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Vol. LX, No. 3
February 8, 2008

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NLM’s Royall Reports on Research in Uganda

On the front page...

Julia Royall, chief of international programs at NLM, recently touched down on the NIH campus with a multimedia report on her Fulbright research project in Uganda.

“For the past 4 months I’ve been in a whole other world,” she told the audience in Lister Hill Auditorium, where her talk, “NLM into Africa: Uganda Up Close and Personal,” drew a packed house.


Julia Royall of NLM offers a mid-term report on her Fulbright year in Uganda.

Julia Royall of NLM offers a mid-term report on her Fulbright year in Uganda.

Royall came to NLM in 1997 to create a malaria research telecommunications network to support scientists in Africa. Her current project, funded by her 2007-2008 Fulbright fellowship and NLM, is investigating whether an “information intervention” can make a difference in health.

“What do you think of when you think of Africa?” she asked in opening remarks. “Famine, tyranny, heroism, AIDS, civil war—or celebrity humanitarians? And what is NLM’s role? Where do we fit in?”

Now at the midpoint of her fellowship, Royall has found three ways to fit in. First, there’s library outreach—teaching Ugandan librarians to teach graduate students to search NLM databases. Then there’s work with medical students to deploy the MedlinePlus malaria tutorial in health centers, district health offices and NGOs (nongovernment organizations). Finally, there’s partnering with a village project in eastern Uganda as well as Kabala University in the west—the first university founded and led by Ugandans, not Europeans, she noted.

Royall meets with Makerere medical students and collaborators (from l) William Lubega, Nelson Igaba and Nixon Niyonzima. Royall describes life “in country.”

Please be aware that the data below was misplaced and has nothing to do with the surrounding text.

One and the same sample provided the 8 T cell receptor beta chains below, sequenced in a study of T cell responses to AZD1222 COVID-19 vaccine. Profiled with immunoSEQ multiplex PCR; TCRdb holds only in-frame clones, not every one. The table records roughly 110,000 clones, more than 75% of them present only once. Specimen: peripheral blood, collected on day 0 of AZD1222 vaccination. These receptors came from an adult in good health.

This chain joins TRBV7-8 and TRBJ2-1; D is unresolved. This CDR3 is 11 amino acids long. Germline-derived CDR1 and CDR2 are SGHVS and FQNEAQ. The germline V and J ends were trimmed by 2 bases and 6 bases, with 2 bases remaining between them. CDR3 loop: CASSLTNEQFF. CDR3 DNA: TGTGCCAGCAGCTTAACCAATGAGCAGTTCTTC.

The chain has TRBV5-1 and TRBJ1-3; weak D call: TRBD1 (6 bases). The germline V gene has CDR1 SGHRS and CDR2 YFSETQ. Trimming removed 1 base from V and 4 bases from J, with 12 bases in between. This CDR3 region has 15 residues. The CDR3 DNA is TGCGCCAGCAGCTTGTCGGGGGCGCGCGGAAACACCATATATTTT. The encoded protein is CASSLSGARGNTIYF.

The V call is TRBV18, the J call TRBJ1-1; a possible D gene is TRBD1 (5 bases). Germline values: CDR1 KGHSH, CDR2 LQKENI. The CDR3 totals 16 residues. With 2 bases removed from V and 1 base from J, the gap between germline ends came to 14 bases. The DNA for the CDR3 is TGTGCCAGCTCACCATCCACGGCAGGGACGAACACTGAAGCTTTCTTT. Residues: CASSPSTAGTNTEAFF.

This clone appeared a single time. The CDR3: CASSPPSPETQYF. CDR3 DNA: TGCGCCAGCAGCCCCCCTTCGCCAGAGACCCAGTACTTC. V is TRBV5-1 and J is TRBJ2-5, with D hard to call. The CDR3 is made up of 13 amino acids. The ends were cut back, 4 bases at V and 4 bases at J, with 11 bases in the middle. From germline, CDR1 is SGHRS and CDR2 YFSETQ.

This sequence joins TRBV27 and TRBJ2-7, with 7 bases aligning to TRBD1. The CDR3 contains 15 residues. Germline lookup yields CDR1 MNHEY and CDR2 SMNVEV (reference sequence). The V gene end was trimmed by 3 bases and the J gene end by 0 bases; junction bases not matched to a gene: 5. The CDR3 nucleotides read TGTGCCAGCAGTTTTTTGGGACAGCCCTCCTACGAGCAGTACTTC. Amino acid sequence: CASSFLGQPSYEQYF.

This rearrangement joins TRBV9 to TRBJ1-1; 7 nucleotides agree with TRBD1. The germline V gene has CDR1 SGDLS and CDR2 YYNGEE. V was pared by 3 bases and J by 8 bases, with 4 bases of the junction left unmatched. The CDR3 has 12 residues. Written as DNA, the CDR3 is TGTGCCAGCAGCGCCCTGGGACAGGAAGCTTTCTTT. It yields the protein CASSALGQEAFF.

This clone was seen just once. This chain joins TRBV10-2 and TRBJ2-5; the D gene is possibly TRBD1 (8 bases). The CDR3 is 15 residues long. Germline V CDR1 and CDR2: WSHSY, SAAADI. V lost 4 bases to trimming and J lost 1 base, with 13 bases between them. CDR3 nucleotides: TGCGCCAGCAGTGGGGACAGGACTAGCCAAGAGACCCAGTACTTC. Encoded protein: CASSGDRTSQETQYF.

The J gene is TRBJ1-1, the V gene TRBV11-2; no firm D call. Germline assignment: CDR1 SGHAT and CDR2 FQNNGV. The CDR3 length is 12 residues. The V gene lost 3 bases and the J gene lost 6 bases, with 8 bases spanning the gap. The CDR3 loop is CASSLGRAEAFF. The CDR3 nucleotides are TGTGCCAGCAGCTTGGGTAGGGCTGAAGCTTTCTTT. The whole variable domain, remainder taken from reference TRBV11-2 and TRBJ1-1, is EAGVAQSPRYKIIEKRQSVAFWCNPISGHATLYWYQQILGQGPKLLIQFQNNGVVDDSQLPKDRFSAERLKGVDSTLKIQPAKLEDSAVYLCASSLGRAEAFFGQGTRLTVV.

Left: Royall meets with Makerere medical students and collaborators (from l) William Lubega, Nelson Igaba and Nixon Niyonzima. Right: Royall describes life “in country.”

She also plans to work in the northern region, an area long wracked by civil war and the rebel guerrilla Lord’s Resistance Army. “I actually won’t be steering clear, but won’t be taking risks,” she said. “The area where I work now is peaceful.”

Meanwhile, she has a life: “in country” with her is son Owen, age 16. They are billeted on the main campus of Makerere University in Kampala, not far from Lake Victoria.

Globally, each year there are an estimated 300 million-500 million malaria cases and more than a million reported deaths, 90 percent of which occur in sub-Saharan Africa. Royall noted that experts on NLM’s Africa Advisory Board, not staff at NLM, decided what diseases MedlinePlus for Africa would address: these include AIDS, tuberculosis and malaria.

Furthermore, she continued, the malaria tutorials were produced with “local talent.”

“We had to be careful,” she said, “about working with these communities to define what the products would look like. The academic approach fell away.”

The tutorials were originally produced in collaboration with medical faculty at Makerere University and a team of Ugandan doctors, medical students, artists and translators. The malaria tutorial was then field-tested in villages by the students and translated into three local languages: Luganda, Rukiga and Luo.

The context was tough: frequent power outages; roads more potholed than passable; a 70 percent literacy rate; and belief in local healers to the exclusion of medical science. Uganda, a landlocked country in East Africa, has for decades been riven by postcolonial strife, war, poverty and disease. Yet Royall was at pains to show the hope.

“ICT [information and telecommunications] interventions,” she said, “are making a difference at the village level.” Makerere University medical students “took the lead in making and distributing booklets, posters and audio CD formats to be used on the radio, an important communication tool in Africa.”

She showed a clip featuring fourth-year students working in an area that has only one doctor for 50,000 people. One student, William Lubega, said: “This program first of all should be integrated into our curriculum...Every year as students go out into the communities, they can share this knowledge.” Nixon Niyonzima added: “The idea [is] empowering the community themselves to teach the rest of the community to prevent malaria.”

All agreed that the power of visual imagery is paramount.

Future research modules will include diarrhea, addiction and nutrition. “Uganda has lots of good food and lots of malnourished kids,” Royall said.

Can health messages change behavior? To measure impact, a baseline survey on the malaria project in one of the villages is now in process.

“When I come back [to NLM in June],” Royall said, “I’ll report on it.” For more information on the tutorials, visit NIHRecord Icon

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